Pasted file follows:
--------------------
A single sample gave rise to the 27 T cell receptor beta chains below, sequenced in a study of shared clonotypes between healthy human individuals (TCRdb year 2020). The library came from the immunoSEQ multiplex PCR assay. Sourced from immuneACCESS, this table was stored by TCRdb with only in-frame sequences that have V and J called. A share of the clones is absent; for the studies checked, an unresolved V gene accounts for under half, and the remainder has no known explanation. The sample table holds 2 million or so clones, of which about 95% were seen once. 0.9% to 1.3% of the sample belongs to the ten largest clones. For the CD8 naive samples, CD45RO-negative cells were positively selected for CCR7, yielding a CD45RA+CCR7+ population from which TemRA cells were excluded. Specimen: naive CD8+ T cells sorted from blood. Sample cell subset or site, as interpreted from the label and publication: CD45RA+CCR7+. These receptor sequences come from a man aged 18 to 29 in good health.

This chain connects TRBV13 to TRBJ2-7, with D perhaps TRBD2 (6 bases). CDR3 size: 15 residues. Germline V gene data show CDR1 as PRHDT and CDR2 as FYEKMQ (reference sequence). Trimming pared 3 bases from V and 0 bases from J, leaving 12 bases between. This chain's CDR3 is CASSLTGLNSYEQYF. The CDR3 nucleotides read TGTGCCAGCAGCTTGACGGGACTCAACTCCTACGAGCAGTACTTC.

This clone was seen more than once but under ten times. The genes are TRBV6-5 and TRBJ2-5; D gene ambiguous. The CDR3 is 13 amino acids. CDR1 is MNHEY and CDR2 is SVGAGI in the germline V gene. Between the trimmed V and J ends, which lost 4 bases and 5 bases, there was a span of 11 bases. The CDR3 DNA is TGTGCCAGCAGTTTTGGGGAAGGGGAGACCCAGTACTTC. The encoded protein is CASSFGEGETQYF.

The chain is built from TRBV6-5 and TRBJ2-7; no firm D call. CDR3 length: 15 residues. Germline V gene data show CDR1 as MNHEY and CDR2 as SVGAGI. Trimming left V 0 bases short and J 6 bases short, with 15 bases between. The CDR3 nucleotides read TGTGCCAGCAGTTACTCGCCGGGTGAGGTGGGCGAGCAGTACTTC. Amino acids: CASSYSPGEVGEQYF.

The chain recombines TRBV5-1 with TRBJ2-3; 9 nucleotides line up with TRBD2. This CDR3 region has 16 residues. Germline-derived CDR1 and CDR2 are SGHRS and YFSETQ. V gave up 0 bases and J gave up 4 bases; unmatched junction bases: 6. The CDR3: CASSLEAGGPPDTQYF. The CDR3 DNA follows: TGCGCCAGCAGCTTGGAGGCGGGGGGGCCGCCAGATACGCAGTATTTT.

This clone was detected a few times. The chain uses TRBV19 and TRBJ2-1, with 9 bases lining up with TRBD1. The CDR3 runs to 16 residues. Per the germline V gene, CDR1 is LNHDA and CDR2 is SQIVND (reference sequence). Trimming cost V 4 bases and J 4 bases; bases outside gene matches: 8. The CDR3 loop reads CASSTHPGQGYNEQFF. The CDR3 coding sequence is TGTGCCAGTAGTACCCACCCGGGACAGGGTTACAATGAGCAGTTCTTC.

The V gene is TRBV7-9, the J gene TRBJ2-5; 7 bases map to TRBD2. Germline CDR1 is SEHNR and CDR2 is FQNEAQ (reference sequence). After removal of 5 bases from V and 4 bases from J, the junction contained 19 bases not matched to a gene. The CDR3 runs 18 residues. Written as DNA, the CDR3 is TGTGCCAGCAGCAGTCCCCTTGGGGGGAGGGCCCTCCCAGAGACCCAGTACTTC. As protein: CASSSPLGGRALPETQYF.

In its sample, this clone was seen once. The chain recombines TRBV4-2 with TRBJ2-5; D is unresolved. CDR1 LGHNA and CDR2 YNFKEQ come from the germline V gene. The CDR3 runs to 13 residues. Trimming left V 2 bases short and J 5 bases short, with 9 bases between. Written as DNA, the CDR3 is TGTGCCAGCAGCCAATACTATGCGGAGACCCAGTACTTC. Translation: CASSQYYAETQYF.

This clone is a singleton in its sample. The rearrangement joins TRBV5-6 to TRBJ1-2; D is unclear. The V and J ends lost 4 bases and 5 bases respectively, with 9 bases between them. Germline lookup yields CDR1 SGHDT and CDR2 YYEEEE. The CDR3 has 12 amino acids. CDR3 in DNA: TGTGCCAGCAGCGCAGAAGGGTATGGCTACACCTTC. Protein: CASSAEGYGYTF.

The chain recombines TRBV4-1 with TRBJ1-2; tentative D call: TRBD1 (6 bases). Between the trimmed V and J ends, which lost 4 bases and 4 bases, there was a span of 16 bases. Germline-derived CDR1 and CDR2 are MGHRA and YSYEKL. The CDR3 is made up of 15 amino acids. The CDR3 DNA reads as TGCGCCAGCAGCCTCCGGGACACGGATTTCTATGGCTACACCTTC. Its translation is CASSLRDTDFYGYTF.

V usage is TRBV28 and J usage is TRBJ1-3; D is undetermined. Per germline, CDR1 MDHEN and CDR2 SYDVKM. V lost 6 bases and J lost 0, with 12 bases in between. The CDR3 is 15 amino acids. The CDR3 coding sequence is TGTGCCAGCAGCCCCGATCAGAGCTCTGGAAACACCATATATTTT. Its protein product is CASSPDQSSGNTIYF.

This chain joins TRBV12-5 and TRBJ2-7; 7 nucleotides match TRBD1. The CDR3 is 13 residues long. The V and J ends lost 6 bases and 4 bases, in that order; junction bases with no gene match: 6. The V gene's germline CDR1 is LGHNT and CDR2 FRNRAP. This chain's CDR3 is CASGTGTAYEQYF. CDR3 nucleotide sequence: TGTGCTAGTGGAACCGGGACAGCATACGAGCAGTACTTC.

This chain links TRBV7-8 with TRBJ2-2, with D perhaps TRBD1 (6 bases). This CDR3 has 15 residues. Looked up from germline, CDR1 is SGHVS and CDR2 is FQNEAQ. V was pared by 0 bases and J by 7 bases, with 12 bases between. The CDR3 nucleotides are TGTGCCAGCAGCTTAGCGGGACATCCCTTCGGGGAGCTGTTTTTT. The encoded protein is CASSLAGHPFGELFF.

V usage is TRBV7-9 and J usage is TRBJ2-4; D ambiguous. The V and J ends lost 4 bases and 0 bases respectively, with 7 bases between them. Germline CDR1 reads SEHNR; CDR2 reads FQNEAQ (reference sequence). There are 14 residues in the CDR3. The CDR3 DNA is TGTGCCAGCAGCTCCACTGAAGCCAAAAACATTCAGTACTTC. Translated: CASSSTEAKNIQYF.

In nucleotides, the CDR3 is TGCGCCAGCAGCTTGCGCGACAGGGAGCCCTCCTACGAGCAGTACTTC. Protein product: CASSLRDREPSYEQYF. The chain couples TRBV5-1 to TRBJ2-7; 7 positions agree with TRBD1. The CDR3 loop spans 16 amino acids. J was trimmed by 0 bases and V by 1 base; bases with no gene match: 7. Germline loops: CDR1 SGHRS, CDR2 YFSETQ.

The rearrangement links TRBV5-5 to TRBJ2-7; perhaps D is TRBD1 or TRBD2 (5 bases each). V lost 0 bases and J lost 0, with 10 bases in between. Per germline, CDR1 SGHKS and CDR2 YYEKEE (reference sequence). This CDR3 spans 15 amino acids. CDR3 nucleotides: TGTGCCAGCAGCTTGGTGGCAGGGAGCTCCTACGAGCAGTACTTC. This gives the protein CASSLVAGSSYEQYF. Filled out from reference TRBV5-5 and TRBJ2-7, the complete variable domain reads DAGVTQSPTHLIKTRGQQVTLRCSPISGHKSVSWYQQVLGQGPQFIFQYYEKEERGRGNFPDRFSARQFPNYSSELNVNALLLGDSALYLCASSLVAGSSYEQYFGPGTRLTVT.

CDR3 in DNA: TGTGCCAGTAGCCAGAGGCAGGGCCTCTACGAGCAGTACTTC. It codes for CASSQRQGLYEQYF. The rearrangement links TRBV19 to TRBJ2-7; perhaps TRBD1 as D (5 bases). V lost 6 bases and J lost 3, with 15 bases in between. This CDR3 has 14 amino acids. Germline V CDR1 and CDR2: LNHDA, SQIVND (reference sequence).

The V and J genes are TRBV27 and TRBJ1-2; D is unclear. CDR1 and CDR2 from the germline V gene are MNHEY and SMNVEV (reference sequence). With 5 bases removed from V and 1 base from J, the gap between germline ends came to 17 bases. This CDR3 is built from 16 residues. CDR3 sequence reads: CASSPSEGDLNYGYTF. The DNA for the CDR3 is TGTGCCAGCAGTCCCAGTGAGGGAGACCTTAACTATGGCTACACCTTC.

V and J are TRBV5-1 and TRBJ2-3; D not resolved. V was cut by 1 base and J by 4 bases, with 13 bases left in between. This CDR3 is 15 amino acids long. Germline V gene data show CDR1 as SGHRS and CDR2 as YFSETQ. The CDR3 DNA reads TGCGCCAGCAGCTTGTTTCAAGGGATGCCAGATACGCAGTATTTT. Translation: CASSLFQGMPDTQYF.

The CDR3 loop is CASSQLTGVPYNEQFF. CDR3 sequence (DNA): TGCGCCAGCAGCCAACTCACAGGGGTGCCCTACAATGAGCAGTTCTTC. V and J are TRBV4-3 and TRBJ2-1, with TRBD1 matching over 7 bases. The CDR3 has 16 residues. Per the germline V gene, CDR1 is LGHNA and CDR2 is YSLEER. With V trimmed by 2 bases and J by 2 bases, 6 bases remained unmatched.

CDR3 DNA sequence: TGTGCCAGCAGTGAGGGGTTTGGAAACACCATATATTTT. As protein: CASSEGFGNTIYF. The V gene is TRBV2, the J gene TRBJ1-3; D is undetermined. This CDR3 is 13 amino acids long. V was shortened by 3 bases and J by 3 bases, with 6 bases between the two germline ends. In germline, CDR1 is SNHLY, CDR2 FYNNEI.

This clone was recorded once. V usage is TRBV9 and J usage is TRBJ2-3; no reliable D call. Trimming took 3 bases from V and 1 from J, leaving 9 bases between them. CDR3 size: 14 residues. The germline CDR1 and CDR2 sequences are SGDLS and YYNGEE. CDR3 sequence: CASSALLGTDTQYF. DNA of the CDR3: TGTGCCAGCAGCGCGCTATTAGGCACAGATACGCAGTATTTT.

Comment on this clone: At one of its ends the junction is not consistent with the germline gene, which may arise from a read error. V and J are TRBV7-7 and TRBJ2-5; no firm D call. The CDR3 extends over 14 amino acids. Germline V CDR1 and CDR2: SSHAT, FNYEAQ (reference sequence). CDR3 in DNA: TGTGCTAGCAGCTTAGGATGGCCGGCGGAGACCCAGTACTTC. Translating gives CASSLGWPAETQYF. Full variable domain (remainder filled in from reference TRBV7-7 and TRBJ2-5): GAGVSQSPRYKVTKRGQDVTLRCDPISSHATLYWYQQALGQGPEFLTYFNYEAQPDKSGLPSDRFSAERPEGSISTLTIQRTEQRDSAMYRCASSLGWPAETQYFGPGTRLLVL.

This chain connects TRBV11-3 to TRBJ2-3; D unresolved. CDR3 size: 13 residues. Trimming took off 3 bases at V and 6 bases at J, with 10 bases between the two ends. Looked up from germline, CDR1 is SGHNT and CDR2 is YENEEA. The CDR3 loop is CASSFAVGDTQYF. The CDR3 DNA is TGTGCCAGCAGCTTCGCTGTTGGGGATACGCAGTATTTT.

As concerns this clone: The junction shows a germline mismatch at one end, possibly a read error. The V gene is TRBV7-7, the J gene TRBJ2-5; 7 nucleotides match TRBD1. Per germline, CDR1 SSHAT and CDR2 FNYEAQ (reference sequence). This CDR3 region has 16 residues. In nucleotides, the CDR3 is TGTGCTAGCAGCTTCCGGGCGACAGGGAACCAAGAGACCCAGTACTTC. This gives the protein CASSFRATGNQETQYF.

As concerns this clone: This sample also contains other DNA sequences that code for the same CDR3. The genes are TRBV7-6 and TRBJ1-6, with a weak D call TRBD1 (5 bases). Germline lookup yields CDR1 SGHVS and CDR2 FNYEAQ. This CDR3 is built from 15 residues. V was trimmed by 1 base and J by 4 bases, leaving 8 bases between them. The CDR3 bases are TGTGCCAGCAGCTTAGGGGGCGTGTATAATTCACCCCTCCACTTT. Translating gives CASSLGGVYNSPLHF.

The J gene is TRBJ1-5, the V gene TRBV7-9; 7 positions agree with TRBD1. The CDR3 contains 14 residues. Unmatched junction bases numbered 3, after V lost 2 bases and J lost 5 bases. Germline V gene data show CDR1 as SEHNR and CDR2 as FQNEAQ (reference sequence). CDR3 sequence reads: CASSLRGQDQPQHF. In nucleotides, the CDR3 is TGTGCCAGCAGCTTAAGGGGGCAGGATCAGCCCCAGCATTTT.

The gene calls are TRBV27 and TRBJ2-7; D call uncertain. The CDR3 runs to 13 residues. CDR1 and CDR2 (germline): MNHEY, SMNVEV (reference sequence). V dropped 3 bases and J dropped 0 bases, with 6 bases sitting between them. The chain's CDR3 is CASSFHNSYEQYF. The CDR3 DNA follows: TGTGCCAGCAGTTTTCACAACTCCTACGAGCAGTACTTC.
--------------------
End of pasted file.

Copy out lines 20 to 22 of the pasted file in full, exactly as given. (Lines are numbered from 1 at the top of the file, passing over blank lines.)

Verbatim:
The CDR3 loop is CASSQLTGVPYNEQFF. CDR3 sequence (DNA): TGCGCCAGCAGCCAACTCACAGGGGTGCCCTACAATGAGCAGTTCTTC. V and J are TRBV4-3 and TRBJ2-1, with TRBD1 matching over 7 bases. The CDR3 has 16 residues. Per the germline V gene, CDR1 is LGHNA and CDR2 is YSLEER. With V trimmed by 2 bases and J by 2 bases, 6 bases remained unmatched.

CDR3 DNA sequence: TGTGCCAGCAGTGAGGGGTTTGGAAACACCATATATTTT. As protein: CASSEGFGNTIYF. The V gene is TRBV2, the J gene TRBJ1-3; D is undetermined. This CDR3 is 13 amino acids long. V was shortened by 3 bases and J by 3 bases, with 6 bases between the two germline ends. In germline, CDR1 is SNHLY, CDR2 FYNNEI.

This clone was recorded once. V usage is TRBV9 and J usage is TRBJ2-3; no reliable D call. Trimming took 3 bases from V and 1 from J, leaving 9 bases between them. CDR3 size: 14 residues. The germline CDR1 and CDR2 sequences are SGDLS and YYNGEE. CDR3 sequence: CASSALLGTDTQYF. DNA of the CDR3: TGTGCCAGCAGCGCGCTATTAGGCACAGATACGCAGTATTTT.